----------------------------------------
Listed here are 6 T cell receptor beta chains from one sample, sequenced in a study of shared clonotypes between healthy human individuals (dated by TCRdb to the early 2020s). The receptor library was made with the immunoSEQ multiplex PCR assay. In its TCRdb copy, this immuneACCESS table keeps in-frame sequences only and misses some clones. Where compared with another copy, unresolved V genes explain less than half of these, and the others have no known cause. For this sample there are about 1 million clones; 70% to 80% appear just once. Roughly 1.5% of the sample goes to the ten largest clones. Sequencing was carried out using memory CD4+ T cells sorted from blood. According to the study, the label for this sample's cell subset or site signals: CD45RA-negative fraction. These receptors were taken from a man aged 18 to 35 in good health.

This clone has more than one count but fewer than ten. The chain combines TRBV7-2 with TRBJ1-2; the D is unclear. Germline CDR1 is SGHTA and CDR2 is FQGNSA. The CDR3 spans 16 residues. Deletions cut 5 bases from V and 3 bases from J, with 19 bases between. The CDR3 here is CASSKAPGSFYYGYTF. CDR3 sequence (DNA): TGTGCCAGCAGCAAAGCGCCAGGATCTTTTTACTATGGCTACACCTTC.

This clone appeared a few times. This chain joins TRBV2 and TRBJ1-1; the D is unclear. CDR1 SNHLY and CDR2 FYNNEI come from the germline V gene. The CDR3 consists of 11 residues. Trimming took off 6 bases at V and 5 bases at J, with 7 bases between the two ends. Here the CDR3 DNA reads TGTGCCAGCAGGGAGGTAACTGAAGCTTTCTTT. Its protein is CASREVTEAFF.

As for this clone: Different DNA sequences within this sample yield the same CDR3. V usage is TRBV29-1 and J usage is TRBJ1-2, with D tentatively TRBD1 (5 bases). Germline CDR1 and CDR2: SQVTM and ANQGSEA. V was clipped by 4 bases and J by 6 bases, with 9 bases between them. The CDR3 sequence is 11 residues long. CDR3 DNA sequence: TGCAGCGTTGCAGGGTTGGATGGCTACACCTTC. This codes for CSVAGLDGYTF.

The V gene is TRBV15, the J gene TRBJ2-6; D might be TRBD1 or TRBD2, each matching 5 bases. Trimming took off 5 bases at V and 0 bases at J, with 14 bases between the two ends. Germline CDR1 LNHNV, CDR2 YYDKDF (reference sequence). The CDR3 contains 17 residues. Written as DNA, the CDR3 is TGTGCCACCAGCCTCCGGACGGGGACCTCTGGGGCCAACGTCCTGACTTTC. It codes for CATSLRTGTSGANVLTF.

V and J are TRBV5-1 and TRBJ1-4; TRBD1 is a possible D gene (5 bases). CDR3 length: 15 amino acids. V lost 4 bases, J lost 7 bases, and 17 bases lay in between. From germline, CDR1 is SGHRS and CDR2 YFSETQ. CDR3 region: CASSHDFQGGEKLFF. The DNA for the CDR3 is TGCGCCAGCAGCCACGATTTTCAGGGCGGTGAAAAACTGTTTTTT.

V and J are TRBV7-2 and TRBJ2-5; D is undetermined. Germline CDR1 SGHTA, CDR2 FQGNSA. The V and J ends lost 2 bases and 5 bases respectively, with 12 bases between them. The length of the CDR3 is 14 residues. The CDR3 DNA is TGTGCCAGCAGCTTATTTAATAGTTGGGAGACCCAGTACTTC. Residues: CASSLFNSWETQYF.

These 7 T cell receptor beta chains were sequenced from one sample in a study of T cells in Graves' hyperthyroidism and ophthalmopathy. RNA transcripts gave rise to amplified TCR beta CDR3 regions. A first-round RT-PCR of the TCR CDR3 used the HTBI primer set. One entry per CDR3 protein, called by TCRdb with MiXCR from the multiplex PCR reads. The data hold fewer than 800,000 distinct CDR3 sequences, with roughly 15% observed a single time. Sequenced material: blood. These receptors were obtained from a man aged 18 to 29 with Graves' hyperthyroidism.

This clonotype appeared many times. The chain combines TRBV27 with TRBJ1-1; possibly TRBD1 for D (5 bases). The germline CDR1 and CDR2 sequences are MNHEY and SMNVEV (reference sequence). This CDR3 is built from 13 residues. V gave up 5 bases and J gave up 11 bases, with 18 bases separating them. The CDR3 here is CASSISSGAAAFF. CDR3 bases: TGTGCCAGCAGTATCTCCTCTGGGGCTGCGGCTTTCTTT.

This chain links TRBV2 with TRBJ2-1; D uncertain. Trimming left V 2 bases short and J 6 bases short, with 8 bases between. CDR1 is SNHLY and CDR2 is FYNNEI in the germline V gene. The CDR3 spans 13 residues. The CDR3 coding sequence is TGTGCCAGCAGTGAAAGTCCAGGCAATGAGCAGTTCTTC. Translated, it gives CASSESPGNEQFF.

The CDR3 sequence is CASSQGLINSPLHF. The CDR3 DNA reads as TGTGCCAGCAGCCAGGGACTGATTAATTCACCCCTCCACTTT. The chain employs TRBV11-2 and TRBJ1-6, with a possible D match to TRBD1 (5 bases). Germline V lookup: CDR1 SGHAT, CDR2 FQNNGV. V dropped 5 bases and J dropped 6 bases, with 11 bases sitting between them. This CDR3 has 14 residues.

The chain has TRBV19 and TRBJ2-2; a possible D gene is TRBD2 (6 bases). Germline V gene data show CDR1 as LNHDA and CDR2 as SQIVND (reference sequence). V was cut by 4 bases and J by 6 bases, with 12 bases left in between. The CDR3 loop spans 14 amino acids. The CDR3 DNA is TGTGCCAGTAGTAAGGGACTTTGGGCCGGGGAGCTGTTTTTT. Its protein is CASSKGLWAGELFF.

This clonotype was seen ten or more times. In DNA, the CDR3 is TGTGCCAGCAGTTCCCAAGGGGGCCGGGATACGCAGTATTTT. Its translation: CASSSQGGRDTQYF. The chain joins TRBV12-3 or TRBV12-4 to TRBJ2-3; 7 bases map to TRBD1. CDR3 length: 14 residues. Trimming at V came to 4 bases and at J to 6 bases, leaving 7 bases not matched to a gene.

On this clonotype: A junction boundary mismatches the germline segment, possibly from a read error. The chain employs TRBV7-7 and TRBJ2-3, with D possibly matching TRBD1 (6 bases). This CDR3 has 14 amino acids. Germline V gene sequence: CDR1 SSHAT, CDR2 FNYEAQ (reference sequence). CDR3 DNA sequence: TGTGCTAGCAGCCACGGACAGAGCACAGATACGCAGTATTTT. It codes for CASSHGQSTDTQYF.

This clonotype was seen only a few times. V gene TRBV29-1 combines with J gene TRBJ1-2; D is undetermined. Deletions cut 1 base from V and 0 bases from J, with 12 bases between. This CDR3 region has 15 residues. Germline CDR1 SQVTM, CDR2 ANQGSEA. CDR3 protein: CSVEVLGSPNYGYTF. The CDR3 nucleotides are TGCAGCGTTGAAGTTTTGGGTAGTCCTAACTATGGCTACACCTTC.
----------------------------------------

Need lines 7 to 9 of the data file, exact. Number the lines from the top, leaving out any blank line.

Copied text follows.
V and J are TRBV7-2 and TRBJ2-5; D is undetermined. Germline CDR1 SGHTA, CDR2 FQGNSA. The V and J ends lost 2 bases and 5 bases respectively, with 12 bases between them. The length of the CDR3 is 14 residues. The CDR3 DNA is TGTGCCAGCAGCTTATTTAATAGTTGGGAGACCCAGTACTTC. Residues: CASSLFNSWETQYF.

These 7 T cell receptor beta chains were sequenced from one sample in a study of T cells in Graves' hyperthyroidism and ophthalmopathy. RNA transcripts gave rise to amplified TCR beta CDR3 regions. A first-round RT-PCR of the TCR CDR3 used the HTBI primer set. One entry per CDR3 protein, called by TCRdb with MiXCR from the multiplex PCR reads. The data hold fewer than 800,000 distinct CDR3 sequences, with roughly 15% observed a single time. Sequenced material: blood. These receptors were obtained from a man aged 18 to 29 with Graves' hyperthyroidism.

This clonotype appeared many times. The chain combines TRBV27 with TRBJ1-1; possibly TRBD1 for D (5 bases). The germline CDR1 and CDR2 sequences are MNHEY and SMNVEV (reference sequence). This CDR3 is built from 13 residues. V gave up 5 bases and J gave up 11 bases, with 18 bases separating them. The CDR3 here is CASSISSGAAAFF. CDR3 bases: TGTGCCAGCAGTATCTCCTCTGGGGCTGCGGCTTTCTTT.